Providing a Launchpad for
discovery, creation and success.
LATEST INDUSTRY BLOG Food Starter is your source for the latest news on what's happening in the food industry. From food and consumer trends to industry developments, we're on the case!

The Sense of Touch in Product Evaluation

October 3, 2016

By Sarah Shanahan, Director of Sensory Science, Hale Food

screen-shot-2016-09-21-at-9-55-48-am

When using the sense of touch in the evaluation of food we often refer to the mouthfeel or texture of a sample. Although we will be focusing on tactile sensations in this blog, it is important to recognize that we start evaluating texture before we even touch a sample through cues from its appearance. We then continue to evaluate texture through in-mouth sounds. With that in mind, texture is really a combined perception using multiple senses.

The sense of touch is detected by receptors for temperature, pressure, pain and trigeminal irritation located in our skin and mucous membranes. Our skin is the largest organ of our bodies, about 20 square feet in an adult, but receptors for touch are unevenly distributed with the lips and tongue being two of the areas where they are most highly concentrated and therefore most sensitive.  

  • Pressure receptors give us cues as to the geometrical properties of a sample; what shape is it, how dense is it, is it crystalline, liquid or spongy, sticky, powdery, mealy, crunchy?
  • Pain receptors tell us if something has damaged our membranes and gives us cues as to how sharp, rough or hard a sample is.
  • Temperature receptors detect the physical temperature of a sample; is it hot, cold, scalding, or varied in temperature?
  • Trigeminal nerve irritation can elicit mouthfeels such as prickling from carbon dioxide in fizzy drinks and burning sensations from the capsaicin in chillies. It can also include the eye watering when chopping onions and the heat and pungency in the nasal cavity when eating horseradish or mustard.

The texture of a product is key in flavour development as it is one of the things that affects the release of flavours. Firmer, colder, drier and thicker textured products tend to be slower to release flavours and aromas in comparison to softer, warmer, moister and thinner textured products. Manufacturers can take advantage of this to reduce the amount of flavouring they need to add to a product.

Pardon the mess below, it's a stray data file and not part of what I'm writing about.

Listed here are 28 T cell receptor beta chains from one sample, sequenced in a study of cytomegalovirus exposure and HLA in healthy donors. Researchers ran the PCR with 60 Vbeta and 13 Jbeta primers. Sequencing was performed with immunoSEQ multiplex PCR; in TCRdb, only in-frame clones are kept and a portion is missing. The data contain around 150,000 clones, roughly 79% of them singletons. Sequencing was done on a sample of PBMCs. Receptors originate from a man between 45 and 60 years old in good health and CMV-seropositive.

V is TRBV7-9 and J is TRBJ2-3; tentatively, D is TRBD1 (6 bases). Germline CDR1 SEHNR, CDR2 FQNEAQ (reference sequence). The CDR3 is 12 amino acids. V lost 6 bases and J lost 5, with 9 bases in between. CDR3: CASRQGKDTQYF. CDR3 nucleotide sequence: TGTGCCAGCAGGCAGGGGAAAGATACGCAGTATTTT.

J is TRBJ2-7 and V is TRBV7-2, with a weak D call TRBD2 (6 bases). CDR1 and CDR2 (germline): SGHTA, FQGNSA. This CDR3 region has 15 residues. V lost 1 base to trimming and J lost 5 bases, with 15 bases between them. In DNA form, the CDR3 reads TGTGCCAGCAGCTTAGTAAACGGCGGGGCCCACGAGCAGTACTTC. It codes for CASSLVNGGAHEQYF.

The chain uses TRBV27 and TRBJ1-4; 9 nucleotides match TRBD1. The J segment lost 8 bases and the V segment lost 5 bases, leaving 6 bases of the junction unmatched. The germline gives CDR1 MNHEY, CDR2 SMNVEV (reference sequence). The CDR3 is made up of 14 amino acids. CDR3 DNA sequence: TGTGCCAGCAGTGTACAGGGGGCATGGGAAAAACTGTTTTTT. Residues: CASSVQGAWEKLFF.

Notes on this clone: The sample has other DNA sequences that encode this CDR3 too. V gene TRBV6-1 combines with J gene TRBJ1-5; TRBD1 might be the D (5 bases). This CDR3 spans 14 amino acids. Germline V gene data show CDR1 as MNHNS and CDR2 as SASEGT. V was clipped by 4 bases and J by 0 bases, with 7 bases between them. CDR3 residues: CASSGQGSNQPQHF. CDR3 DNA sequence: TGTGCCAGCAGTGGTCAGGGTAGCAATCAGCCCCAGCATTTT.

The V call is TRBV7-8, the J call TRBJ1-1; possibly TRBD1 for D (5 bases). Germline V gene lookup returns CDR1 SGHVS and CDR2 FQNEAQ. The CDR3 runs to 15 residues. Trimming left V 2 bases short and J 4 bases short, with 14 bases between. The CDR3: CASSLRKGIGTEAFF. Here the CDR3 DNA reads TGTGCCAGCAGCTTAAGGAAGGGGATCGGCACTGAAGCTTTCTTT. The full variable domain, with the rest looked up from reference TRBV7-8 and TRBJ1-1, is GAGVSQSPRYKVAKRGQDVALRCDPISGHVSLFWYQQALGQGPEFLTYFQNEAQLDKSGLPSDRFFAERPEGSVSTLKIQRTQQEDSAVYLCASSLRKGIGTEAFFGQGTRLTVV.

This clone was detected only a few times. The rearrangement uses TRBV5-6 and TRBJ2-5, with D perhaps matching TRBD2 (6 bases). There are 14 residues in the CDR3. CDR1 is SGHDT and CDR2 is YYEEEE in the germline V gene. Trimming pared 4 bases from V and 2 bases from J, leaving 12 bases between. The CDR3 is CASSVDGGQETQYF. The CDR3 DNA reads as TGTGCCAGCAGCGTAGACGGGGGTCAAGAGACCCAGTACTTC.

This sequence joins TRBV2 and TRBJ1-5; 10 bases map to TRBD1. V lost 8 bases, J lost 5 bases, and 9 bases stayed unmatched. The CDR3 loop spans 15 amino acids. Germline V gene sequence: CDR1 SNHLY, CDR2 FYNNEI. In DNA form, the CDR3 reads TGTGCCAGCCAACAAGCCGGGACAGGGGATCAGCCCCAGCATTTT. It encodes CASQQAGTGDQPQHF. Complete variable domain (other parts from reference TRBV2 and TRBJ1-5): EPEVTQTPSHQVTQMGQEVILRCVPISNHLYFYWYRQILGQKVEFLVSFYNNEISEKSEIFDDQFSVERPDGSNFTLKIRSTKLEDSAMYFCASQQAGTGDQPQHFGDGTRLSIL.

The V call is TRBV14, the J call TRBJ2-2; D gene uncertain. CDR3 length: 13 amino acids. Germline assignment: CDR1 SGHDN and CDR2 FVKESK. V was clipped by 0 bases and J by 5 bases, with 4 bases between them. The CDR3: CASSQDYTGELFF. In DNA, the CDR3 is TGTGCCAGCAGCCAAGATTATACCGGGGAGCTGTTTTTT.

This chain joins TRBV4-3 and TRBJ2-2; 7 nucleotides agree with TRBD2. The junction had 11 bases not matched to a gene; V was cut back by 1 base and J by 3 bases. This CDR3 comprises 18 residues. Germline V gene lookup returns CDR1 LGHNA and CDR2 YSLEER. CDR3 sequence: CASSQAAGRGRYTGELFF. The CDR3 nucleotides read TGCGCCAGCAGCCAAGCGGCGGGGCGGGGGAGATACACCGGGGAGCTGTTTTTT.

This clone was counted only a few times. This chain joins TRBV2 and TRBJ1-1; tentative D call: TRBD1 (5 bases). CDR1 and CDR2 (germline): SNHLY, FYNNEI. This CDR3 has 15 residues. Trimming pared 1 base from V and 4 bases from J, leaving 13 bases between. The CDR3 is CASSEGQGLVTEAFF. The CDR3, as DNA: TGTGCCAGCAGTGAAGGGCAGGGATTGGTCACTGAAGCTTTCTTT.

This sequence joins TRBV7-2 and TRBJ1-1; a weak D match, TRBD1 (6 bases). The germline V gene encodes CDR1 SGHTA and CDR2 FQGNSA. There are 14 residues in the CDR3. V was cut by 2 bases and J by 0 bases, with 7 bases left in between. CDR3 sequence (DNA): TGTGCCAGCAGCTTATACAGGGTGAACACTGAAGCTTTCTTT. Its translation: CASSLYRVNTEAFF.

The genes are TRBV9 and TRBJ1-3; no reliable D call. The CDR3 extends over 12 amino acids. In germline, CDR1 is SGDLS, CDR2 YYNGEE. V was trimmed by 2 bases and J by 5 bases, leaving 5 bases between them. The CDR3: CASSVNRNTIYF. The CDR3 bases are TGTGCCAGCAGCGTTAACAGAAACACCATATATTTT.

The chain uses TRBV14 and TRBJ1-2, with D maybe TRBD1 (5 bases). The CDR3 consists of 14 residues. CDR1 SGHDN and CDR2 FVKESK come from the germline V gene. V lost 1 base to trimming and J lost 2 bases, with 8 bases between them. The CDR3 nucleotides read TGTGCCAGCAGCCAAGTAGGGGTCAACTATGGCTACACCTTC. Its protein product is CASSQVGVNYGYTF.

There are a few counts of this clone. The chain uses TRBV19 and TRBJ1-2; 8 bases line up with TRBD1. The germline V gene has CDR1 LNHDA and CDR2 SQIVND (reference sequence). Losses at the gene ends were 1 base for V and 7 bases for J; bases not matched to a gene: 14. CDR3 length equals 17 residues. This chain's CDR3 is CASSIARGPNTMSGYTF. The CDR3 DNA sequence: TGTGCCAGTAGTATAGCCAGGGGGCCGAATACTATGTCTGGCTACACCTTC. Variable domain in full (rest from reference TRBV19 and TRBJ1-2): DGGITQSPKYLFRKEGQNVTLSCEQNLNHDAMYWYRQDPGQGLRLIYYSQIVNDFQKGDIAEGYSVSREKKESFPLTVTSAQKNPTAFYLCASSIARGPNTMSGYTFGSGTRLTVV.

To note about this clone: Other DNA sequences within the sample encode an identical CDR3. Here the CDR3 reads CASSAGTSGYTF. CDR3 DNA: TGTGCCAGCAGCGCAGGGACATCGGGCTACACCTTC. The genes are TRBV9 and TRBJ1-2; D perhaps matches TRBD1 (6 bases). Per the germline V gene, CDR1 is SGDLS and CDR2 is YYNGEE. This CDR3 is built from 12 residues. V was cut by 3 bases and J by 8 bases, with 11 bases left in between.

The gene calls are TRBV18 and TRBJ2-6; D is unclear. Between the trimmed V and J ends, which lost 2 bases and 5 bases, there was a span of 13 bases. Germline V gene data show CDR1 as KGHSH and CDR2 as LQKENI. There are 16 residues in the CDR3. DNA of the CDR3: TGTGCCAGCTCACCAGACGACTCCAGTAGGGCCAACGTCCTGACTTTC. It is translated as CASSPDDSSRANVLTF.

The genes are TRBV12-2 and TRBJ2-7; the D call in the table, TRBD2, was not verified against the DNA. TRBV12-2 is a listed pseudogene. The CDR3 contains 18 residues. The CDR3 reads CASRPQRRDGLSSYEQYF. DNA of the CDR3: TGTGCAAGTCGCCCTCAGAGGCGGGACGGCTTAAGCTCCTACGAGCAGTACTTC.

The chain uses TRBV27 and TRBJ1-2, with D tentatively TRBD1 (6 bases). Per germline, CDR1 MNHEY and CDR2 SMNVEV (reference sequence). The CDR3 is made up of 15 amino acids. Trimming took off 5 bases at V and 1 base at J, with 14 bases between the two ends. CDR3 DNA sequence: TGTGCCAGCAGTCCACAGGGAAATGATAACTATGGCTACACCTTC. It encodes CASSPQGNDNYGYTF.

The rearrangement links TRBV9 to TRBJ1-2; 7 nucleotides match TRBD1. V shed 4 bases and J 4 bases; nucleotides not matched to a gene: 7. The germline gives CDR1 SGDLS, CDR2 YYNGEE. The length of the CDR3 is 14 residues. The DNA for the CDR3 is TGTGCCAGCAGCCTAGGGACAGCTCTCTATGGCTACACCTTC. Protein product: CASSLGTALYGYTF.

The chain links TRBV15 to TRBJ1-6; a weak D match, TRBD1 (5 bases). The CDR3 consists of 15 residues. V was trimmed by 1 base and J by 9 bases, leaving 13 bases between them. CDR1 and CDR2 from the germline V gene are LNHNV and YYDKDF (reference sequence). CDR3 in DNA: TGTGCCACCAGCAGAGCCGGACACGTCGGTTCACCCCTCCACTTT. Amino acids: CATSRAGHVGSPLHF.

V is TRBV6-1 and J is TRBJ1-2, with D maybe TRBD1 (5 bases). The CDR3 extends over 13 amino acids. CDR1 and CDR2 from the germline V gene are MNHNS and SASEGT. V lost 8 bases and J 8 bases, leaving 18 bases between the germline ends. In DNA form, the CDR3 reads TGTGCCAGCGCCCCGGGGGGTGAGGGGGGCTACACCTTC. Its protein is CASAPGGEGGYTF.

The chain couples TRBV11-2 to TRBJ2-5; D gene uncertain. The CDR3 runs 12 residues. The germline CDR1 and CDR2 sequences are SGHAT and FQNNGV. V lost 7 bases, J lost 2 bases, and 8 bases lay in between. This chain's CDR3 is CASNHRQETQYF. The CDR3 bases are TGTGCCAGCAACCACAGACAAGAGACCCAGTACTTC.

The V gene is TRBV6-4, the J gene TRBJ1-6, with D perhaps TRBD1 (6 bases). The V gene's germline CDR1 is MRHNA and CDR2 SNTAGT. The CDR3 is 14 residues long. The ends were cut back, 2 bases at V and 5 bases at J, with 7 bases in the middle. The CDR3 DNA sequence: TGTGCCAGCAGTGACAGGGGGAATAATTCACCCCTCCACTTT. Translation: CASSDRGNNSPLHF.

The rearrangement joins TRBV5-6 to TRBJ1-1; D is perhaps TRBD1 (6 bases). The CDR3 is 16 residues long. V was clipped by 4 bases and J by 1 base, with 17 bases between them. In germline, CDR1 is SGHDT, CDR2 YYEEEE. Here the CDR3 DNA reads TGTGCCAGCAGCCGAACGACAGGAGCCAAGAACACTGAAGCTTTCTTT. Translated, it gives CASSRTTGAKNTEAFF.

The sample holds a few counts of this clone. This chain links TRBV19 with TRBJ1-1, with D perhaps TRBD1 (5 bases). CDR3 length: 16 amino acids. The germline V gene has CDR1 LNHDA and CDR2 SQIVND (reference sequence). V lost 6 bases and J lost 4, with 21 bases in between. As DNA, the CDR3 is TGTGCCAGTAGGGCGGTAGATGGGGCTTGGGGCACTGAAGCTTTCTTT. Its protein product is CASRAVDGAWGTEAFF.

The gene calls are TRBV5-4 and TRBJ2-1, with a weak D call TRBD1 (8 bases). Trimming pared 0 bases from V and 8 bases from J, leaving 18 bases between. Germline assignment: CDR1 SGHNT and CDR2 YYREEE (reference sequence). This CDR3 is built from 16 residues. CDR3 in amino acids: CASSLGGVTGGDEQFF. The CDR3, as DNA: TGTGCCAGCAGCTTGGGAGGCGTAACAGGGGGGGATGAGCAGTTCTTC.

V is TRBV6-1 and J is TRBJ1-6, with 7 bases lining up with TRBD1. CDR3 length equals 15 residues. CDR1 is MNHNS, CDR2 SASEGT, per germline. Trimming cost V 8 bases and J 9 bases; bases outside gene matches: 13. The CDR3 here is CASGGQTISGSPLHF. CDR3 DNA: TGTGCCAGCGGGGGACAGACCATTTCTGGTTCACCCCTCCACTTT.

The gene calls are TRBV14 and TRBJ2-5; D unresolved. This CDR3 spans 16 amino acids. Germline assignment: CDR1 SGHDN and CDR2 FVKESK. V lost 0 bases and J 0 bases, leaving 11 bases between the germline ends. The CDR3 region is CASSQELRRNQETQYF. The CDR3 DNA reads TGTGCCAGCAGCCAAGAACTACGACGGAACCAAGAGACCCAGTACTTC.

To test this theory yourself you can make up a packet of fruit jelly and add extra gelatine to half of the mixture. The firmer jelly will have the same amount of flavour there but will not release that flavour as quickly as the regular jelly.

screen-shot-2016-09-21-at-9-56-01-am

When we consider the sense of touch in relation to the evaluation of food it includes how a sample feels upon handling, as well as texture and mouthfeel when eating a sample. Texture plays a role in the practicality of a product for various eating occasions. Manufacturers of on-the-go snacks have to take into account residues that may be left on the hands of consumers and the ability of a product to hold together during eating without utensils. Although packaging plays a large role in this, texture can also be manipulated to make products more user friendly.

Texture also gives us cues as to the freshness and quality of a sample. Take a potato chip as an example, it may look and smell as expected but upon biting have no crunch to it and thus indicate that despite appearances it is actually stale. Another example of this would be soda, whereby if it doesn’t produce a prickling or tingling sensation in the mouth it indicates that it has lost its fizz. Spend time in any produce section of a grocery store and you will see customers squeezing items of fruit and vegetables to test their ripeness and age.


To learn more about Sensory Science and how it can help to grow your business contact Sarah Shanahan or John Hale, or visit us at www.halefood.com.